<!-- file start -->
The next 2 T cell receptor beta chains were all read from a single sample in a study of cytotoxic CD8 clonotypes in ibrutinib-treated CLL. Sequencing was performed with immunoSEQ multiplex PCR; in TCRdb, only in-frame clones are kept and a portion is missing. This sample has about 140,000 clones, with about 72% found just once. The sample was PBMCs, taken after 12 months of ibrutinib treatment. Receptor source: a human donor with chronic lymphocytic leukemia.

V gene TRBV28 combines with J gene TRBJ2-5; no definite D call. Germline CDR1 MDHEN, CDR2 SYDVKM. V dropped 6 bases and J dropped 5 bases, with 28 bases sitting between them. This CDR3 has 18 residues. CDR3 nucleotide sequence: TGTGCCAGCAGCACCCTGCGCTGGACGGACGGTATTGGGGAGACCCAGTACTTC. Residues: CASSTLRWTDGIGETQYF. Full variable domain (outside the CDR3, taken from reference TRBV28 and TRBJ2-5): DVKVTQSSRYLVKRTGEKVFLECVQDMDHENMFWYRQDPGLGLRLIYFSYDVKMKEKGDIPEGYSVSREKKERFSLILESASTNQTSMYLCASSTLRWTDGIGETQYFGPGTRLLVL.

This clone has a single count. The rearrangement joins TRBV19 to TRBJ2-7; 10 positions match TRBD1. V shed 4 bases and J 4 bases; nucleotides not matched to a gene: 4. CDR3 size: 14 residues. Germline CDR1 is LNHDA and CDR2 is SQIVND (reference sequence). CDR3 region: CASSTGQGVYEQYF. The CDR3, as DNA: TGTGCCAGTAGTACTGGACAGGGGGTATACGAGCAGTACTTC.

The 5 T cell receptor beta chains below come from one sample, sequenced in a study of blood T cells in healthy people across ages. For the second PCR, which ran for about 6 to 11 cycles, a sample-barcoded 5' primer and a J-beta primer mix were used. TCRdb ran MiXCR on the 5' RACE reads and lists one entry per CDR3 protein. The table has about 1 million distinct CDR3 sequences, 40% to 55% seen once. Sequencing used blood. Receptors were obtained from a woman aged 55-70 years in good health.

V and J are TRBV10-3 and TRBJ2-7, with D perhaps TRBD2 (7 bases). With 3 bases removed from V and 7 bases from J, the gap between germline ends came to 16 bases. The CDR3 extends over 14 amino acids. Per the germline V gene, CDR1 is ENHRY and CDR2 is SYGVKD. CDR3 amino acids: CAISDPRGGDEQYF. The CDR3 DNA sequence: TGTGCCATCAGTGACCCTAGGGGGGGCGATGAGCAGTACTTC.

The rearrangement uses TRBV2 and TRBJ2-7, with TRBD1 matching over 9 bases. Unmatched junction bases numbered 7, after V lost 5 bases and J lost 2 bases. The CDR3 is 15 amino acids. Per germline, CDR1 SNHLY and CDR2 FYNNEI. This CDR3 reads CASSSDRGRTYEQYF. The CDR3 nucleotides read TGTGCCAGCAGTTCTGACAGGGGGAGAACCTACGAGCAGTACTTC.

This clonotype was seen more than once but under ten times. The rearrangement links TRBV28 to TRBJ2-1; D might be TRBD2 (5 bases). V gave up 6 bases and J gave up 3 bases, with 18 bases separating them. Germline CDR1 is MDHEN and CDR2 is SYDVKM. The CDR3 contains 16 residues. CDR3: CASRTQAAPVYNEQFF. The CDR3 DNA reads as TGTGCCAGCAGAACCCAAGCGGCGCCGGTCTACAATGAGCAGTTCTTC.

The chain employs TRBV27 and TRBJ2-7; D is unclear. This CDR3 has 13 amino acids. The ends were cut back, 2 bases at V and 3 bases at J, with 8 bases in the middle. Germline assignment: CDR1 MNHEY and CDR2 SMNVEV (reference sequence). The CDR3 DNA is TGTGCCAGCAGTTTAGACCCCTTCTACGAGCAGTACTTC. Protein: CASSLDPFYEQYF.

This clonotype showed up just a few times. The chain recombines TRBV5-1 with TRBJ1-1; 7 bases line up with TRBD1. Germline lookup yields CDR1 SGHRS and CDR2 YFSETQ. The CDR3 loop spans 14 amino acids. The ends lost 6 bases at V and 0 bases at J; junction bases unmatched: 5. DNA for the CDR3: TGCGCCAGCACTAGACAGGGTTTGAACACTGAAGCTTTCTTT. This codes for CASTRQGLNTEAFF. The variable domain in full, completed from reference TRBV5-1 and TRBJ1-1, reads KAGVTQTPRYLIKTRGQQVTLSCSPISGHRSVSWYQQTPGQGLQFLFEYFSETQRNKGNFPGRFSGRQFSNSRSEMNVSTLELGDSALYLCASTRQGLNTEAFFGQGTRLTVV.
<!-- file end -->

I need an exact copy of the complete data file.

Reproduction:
The next 2 T cell receptor beta chains were all read from a single sample in a study of cytotoxic CD8 clonotypes in ibrutinib-treated CLL. Sequencing was performed with immunoSEQ multiplex PCR; in TCRdb, only in-frame clones are kept and a portion is missing. This sample has about 140,000 clones, with about 72% found just once. The sample was PBMCs, taken after 12 months of ibrutinib treatment. Receptor source: a human donor with chronic lymphocytic leukemia.

V gene TRBV28 combines with J gene TRBJ2-5; no definite D call. Germline CDR1 MDHEN, CDR2 SYDVKM. V dropped 6 bases and J dropped 5 bases, with 28 bases sitting between them. This CDR3 has 18 residues. CDR3 nucleotide sequence: TGTGCCAGCAGCACCCTGCGCTGGACGGACGGTATTGGGGAGACCCAGTACTTC. Residues: CASSTLRWTDGIGETQYF. Full variable domain (outside the CDR3, taken from reference TRBV28 and TRBJ2-5): DVKVTQSSRYLVKRTGEKVFLECVQDMDHENMFWYRQDPGLGLRLIYFSYDVKMKEKGDIPEGYSVSREKKERFSLILESASTNQTSMYLCASSTLRWTDGIGETQYFGPGTRLLVL.

This clone has a single count. The rearrangement joins TRBV19 to TRBJ2-7; 10 positions match TRBD1. V shed 4 bases and J 4 bases; nucleotides not matched to a gene: 4. CDR3 size: 14 residues. Germline CDR1 is LNHDA and CDR2 is SQIVND (reference sequence). CDR3 region: CASSTGQGVYEQYF. The CDR3, as DNA: TGTGCCAGTAGTACTGGACAGGGGGTATACGAGCAGTACTTC.

The 5 T cell receptor beta chains below come from one sample, sequenced in a study of blood T cells in healthy people across ages. For the second PCR, which ran for about 6 to 11 cycles, a sample-barcoded 5' primer and a J-beta primer mix were used. TCRdb ran MiXCR on the 5' RACE reads and lists one entry per CDR3 protein. The table has about 1 million distinct CDR3 sequences, 40% to 55% seen once. Sequencing used blood. Receptors were obtained from a woman aged 55-70 years in good health.

V and J are TRBV10-3 and TRBJ2-7, with D perhaps TRBD2 (7 bases). With 3 bases removed from V and 7 bases from J, the gap between germline ends came to 16 bases. The CDR3 extends over 14 amino acids. Per the germline V gene, CDR1 is ENHRY and CDR2 is SYGVKD. CDR3 amino acids: CAISDPRGGDEQYF. The CDR3 DNA sequence: TGTGCCATCAGTGACCCTAGGGGGGGCGATGAGCAGTACTTC.

The rearrangement uses TRBV2 and TRBJ2-7, with TRBD1 matching over 9 bases. Unmatched junction bases numbered 7, after V lost 5 bases and J lost 2 bases. The CDR3 is 15 amino acids. Per germline, CDR1 SNHLY and CDR2 FYNNEI. This CDR3 reads CASSSDRGRTYEQYF. The CDR3 nucleotides read TGTGCCAGCAGTTCTGACAGGGGGAGAACCTACGAGCAGTACTTC.

This clonotype was seen more than once but under ten times. The rearrangement links TRBV28 to TRBJ2-1; D might be TRBD2 (5 bases). V gave up 6 bases and J gave up 3 bases, with 18 bases separating them. Germline CDR1 is MDHEN and CDR2 is SYDVKM. The CDR3 contains 16 residues. CDR3: CASRTQAAPVYNEQFF. The CDR3 DNA reads as TGTGCCAGCAGAACCCAAGCGGCGCCGGTCTACAATGAGCAGTTCTTC.

The chain employs TRBV27 and TRBJ2-7; D is unclear. This CDR3 has 13 amino acids. The ends were cut back, 2 bases at V and 3 bases at J, with 8 bases in the middle. Germline assignment: CDR1 MNHEY and CDR2 SMNVEV (reference sequence). The CDR3 DNA is TGTGCCAGCAGTTTAGACCCCTTCTACGAGCAGTACTTC. Protein: CASSLDPFYEQYF.

This clonotype showed up just a few times. The chain recombines TRBV5-1 with TRBJ1-1; 7 bases line up with TRBD1. Germline lookup yields CDR1 SGHRS and CDR2 YFSETQ. The CDR3 loop spans 14 amino acids. The ends lost 6 bases at V and 0 bases at J; junction bases unmatched: 5. DNA for the CDR3: TGCGCCAGCACTAGACAGGGTTTGAACACTGAAGCTTTCTTT. This codes for CASTRQGLNTEAFF. The variable domain in full, completed from reference TRBV5-1 and TRBJ1-1, reads KAGVTQTPRYLIKTRGQQVTLSCSPISGHRSVSWYQQTPGQGLQFLFEYFSETQRNKGNFPGRFSGRQFSNSRSEMNVSTLELGDSALYLCASTRQGLNTEAFFGQGTRLTVV.